Luke 19:33-40 states, “And as they (two of Jesus’s disciples) were loosing the colt, the owners thereof said unto them, Why loose ye the colt?  And they said, The Lord hath need of him.  And they brought him to Jesus: and they cast their garments upon the colt, and they set Jesus thereon.  And as He went, they spread their clothes in the way.  And when He was come nigh, even now at the descent of the mount of Olives, the whole multitude of the disciples began to rejoice and praise God with a loud voice for all the mighty works that they had seen; saying, Blessed be the King that cometh in the name of the Lord: peace in heaven, and glory in the highest.  And some of the Pharisees from among the multitude said unto him, Master, rebuke thy disciples.  And He answered and said unto them, I tell you that, if these should hold their peace, the stones would immediately cry out.”

This passage is a fulfillment of Zechariah 9:9, which states, “Rejoice greatly, O daughter of Zion; shout, O daughter of Jerusalem: behold, thy King cometh unto thee: he is just, and having salvation; lowly, and riding upon an ass, and upon a colt the foal of an ass.”  It was very appropriate for the multitude of disciples to praise God for all of the mighty works that they had seen the Lord Jesus do.

Luke 19:38 reminds us of Psalm 118:26, which states “Blessed be He that cometh in the name of the Lord: we have blessed you out of the house of the Lord.”  Jesus’s disciples were hoping to crown Him King at this time, but He needed to die on the cross first.  He will reign for “a thousand years” (Revelation 20:6) after the Tribulation.  In the last part of Luke 19:38 the disciples said, “peace in heaven, and glory in the highest.”  The disciples may not have understood the significance of what they were saying, but there could be no peace on earth at this time since in a matter of days the Prince of Peace would be rejected and crucified.  However, there would be peace in heaven and glory in the highest since Christ would glorify the Father through His obedient and perfect self-sacrifice on the cross.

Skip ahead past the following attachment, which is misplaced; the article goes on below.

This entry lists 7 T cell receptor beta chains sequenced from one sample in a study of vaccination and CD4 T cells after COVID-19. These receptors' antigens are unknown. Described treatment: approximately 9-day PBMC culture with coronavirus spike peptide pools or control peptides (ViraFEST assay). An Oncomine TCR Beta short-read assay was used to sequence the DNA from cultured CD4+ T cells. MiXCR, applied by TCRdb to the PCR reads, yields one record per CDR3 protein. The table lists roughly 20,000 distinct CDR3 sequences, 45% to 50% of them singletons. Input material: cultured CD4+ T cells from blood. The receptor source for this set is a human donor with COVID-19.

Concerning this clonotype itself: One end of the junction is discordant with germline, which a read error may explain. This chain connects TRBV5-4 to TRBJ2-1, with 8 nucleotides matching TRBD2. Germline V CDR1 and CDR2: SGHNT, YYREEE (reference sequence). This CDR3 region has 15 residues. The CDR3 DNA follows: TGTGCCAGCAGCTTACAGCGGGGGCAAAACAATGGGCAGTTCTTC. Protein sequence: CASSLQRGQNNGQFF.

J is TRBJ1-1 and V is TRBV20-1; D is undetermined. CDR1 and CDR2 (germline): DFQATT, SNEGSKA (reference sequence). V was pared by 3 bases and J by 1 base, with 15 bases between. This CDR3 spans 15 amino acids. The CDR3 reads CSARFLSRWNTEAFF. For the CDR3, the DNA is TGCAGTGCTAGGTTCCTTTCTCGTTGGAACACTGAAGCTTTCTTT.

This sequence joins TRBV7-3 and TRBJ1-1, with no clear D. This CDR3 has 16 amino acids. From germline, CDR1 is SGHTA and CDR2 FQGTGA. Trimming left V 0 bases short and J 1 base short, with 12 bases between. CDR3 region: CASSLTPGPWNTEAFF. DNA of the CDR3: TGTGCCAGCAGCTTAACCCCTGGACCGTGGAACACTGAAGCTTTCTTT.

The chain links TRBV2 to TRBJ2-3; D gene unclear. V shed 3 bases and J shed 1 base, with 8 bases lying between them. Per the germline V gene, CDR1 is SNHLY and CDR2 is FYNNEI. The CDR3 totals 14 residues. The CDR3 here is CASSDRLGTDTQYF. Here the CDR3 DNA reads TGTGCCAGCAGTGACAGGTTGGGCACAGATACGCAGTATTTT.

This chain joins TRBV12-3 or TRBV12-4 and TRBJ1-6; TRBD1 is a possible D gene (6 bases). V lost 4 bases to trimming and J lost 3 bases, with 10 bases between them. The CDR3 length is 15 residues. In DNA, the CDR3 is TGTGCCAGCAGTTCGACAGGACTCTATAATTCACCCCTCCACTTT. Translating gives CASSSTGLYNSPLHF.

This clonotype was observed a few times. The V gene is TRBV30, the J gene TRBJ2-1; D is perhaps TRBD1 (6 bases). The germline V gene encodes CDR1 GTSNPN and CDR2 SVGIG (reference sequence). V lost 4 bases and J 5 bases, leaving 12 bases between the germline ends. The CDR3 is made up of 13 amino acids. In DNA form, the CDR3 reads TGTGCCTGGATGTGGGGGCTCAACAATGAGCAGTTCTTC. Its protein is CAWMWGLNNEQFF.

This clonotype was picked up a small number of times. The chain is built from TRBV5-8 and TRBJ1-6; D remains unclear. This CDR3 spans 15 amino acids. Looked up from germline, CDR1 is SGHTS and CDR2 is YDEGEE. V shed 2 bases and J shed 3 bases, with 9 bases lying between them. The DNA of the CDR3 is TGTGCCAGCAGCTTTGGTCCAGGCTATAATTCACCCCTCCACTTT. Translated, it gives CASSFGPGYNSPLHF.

The Pharisees asked Jesus to rebuke His disciples for lavishing praise on Him.  Jesus responded that if His disciples would remain quiet, the stones would immediately cry out in praise to the Lord.  This statement by the Lord Jesus is a clear rebuke that even a lifeless stone would not be as hard-hearted as the Pharisees.  Applying this to ourselves, let us willingly offer praise and worship to our amazing Redeemer so that the rocks do not need to fill the gap of our complacency.  “Let every thing that hath breath praise the Lord. Praise ye the Lord” (Psalm 150:6).  (197.2)  (DJ)